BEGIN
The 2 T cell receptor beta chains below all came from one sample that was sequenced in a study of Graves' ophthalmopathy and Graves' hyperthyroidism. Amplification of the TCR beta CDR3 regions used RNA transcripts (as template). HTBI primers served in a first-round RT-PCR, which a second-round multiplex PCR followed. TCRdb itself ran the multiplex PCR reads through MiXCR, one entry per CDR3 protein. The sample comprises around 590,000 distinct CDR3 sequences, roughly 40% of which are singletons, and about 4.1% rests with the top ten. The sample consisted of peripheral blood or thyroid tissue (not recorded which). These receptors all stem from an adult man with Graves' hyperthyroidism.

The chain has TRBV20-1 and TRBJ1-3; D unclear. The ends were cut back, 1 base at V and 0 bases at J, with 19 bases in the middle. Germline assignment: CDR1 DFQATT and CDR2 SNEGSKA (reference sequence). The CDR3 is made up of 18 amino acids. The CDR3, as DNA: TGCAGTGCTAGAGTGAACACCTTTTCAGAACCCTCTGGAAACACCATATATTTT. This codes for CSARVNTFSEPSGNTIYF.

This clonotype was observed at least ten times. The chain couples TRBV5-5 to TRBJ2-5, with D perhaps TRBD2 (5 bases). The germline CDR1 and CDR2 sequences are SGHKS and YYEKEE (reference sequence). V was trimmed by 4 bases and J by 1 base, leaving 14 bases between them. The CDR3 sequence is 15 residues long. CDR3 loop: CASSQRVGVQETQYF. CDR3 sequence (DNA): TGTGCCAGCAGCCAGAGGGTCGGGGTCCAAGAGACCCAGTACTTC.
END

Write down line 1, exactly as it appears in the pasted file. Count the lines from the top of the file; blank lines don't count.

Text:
The 2 T cell receptor beta chains below all came from one sample that was sequenced in a study of Graves' ophthalmopathy and Graves' hyperthyroidism. Amplification of the TCR beta CDR3 regions used RNA transcripts (as template). HTBI primers served in a first-round RT-PCR, which a second-round multiplex PCR followed. TCRdb itself ran the multiplex PCR reads through MiXCR, one entry per CDR3 protein. The sample comprises around 590,000 distinct CDR3 sequences, roughly 40% of which are singletons, and about 4.1% rests with the top ten. The sample consisted of peripheral blood or thyroid tissue (not recorded which). These receptors all stem from an adult man with Graves' hyperthyroidism.